On September 27, 2019, the Ontario Superior Court of Justice released a significant decision in Groves v UTS Consultants Inc, a case argued by Karimjee Law.
The case is already generating a lot of discussion.
The central issue revolved around the termination provision in the employee’s contract and a release. If found valid, the employee would only receive limited pay in lieu of notice, and not his much more generous common law notice entitlements.
Of note, the decision dealt directly with a “saving provision” in the employment contract. Essentially, savings provisions state that even if a termination clause could breach the Employment Standards Act (“ESA”), the clause should be saved by interpreting it in a way that is consistent with the ESA. The Groves decision significantly limits the viability of generic savings provisions.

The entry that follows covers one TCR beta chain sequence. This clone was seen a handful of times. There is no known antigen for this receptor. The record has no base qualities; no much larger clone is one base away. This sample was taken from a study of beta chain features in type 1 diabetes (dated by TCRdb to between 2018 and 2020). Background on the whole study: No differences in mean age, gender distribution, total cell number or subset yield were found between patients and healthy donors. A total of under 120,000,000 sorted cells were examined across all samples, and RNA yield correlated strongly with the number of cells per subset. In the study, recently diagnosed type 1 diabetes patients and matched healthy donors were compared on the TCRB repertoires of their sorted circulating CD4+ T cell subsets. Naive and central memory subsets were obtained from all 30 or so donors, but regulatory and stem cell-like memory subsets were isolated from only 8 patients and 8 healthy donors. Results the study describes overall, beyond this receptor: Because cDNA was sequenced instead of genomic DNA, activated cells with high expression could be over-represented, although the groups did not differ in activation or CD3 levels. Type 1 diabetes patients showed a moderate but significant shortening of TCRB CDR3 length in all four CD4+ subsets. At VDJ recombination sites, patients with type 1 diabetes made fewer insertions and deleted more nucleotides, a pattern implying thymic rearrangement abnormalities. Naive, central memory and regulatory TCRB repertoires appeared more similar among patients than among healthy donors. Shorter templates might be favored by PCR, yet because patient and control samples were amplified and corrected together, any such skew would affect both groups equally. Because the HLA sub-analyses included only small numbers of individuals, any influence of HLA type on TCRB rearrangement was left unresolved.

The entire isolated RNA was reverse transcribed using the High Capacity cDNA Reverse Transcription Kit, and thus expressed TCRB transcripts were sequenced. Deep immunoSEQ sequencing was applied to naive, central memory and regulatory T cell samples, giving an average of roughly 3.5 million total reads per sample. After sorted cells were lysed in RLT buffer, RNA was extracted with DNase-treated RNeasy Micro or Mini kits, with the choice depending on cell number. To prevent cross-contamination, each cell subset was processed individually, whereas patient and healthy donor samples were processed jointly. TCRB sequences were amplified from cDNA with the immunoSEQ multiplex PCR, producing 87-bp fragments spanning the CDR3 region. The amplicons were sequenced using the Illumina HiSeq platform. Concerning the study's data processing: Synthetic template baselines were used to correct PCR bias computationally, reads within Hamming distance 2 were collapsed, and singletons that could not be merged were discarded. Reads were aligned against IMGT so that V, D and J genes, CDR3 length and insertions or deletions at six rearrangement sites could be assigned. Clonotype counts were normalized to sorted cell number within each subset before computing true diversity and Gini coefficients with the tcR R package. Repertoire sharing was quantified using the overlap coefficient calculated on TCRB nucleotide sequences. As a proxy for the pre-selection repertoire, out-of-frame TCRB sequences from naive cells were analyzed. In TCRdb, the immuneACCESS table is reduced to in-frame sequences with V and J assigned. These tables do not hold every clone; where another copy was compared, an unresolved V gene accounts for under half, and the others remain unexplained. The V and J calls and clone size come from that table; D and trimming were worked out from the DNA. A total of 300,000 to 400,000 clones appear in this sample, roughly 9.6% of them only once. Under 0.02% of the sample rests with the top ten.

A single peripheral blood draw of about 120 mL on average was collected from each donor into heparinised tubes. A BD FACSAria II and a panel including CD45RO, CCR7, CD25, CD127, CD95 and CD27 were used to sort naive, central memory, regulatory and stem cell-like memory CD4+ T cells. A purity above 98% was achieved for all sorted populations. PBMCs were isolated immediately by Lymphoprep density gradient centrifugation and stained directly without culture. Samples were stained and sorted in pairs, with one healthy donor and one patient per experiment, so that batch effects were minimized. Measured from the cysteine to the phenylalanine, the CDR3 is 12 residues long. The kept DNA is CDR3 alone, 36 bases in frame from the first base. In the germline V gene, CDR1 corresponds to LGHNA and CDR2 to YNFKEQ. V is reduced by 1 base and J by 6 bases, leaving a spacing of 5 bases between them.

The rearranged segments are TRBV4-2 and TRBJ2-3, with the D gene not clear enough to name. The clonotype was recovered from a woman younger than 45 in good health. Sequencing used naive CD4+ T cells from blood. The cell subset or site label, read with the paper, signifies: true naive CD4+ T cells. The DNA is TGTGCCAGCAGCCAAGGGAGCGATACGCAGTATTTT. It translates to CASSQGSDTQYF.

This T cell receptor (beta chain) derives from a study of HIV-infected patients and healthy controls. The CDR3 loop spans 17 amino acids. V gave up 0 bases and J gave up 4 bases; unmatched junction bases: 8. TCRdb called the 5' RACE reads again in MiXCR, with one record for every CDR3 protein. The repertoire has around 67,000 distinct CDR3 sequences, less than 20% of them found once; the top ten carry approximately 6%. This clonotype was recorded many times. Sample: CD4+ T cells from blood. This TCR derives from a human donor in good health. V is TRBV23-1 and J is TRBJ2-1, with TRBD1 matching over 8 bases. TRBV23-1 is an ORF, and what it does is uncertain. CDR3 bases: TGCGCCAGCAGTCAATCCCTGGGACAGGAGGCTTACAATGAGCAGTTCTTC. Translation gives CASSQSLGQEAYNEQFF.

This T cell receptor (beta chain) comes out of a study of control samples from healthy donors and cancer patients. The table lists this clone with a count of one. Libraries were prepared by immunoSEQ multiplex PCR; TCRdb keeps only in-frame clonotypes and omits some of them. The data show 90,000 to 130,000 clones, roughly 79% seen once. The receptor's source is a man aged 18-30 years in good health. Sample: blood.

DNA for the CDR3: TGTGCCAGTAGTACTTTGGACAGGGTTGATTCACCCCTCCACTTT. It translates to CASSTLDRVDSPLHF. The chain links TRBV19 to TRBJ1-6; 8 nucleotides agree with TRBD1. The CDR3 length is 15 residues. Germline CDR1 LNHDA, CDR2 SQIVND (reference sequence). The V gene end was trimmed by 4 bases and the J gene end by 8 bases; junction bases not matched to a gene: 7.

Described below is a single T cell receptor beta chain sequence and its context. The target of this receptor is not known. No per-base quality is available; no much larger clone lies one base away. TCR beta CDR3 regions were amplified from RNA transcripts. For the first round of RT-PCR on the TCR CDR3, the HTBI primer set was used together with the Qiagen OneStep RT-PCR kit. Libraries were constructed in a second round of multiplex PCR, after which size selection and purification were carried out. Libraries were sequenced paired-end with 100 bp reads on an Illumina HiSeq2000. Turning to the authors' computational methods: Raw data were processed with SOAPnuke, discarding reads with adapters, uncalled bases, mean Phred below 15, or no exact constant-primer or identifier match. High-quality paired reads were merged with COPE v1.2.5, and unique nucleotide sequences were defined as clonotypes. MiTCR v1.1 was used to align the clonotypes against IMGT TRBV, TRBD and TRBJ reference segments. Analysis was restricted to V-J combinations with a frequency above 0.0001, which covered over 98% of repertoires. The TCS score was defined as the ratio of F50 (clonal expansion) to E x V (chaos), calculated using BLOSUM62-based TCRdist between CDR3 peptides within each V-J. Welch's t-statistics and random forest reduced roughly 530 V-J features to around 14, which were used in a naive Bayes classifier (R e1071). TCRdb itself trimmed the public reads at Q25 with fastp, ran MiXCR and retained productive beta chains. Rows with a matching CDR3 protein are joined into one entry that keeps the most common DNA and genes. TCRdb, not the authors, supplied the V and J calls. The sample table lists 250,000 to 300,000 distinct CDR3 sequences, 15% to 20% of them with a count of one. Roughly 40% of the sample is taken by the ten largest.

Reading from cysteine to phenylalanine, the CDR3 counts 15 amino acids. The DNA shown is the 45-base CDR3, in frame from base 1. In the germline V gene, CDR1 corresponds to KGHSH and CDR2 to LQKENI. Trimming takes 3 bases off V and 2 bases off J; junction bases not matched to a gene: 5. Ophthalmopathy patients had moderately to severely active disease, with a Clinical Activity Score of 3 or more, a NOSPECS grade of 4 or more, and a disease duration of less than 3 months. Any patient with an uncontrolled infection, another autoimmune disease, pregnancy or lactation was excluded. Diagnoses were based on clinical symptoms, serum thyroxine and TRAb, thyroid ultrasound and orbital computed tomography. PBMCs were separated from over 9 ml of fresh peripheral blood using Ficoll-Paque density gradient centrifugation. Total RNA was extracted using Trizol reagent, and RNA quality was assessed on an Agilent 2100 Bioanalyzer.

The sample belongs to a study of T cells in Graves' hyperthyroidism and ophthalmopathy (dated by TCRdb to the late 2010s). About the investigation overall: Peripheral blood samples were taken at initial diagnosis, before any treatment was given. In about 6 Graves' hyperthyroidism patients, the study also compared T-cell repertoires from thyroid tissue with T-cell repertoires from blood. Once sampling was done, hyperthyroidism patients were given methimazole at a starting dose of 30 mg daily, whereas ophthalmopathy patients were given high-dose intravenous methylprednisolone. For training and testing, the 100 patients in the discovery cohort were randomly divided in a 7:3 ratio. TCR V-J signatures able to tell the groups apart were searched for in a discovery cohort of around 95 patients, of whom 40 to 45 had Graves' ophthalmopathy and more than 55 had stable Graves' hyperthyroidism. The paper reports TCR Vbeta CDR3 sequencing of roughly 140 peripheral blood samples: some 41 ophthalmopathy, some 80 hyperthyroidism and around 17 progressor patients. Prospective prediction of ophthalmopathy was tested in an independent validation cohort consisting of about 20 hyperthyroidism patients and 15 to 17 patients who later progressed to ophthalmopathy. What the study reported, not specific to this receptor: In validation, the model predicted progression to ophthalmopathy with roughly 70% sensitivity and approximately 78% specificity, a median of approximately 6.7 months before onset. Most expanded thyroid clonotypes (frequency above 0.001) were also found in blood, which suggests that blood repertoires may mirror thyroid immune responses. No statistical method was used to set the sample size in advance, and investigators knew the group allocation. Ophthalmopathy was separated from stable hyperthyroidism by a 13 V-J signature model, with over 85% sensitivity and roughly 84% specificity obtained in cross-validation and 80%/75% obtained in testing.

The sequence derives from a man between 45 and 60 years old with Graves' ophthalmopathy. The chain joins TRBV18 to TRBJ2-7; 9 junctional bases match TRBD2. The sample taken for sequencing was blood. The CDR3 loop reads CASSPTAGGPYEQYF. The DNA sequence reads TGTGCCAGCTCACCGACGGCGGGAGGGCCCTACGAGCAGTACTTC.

After finding that the termination provision breached the ESA, the Court in Groves turned its attention to the saving provision, which stated:
Notwithstanding the foregoing, the Company guarantees that the amounts payable upon termination, without cause, shall not be less than that required under the notice and severance provisions of the Employment Standard Act (Ontario).
Despite this language, Justice Nishikawa found that the termination provision was not remedied, commenting:
. . . when the employer has sought to contract out of the ESA, a saving provision cannot be used to rewrite the express language in an agreement to cause it to comply . . . As a result, the saving clause does not assist and the Termination Provision cannot be read up in order to bring it into compliance with the ESA. This reasoning will be beneficial to similarly-situated employees arguing that the saving provision doesn’t actually “save” anything.
The case is currently in the midst of being appealed.